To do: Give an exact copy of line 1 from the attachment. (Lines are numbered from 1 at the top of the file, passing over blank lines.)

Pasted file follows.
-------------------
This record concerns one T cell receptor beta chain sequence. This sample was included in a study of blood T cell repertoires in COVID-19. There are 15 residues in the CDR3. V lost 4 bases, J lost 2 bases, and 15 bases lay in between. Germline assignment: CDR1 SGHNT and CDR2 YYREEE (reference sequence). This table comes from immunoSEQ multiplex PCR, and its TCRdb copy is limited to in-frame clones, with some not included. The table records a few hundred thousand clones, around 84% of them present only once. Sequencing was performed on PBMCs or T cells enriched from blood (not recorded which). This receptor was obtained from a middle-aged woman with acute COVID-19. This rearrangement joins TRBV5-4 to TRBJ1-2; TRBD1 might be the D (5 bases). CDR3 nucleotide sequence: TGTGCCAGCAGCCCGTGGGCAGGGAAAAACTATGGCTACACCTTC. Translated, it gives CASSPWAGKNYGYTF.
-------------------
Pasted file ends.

This record concerns one T cell receptor beta chain sequence. This sample was included in a study of blood T cell repertoires in COVID-19. There are 15 residues in the CDR3. V lost 4 bases, J lost 2 bases, and 15 bases lay in between. Germline assignment: CDR1 SGHNT and CDR2 YYREEE (reference sequence). This table comes from immunoSEQ multiplex PCR, and its TCRdb copy is limited to in-frame clones, with some not included. The table records a few hundred thousand clones, around 84% of them present only once. Sequencing was performed on PBMCs or T cells enriched from blood (not recorded which). This receptor was obtained from a middle-aged woman with acute COVID-19. This rearrangement joins TRBV5-4 to TRBJ1-2; TRBD1 might be the D (5 bases). CDR3 nucleotide sequence: TGTGCCAGCAGCCCGTGGGCAGGGAAAAACTATGGCTACACCTTC. Translated, it gives CASSPWAGKNYGYTF.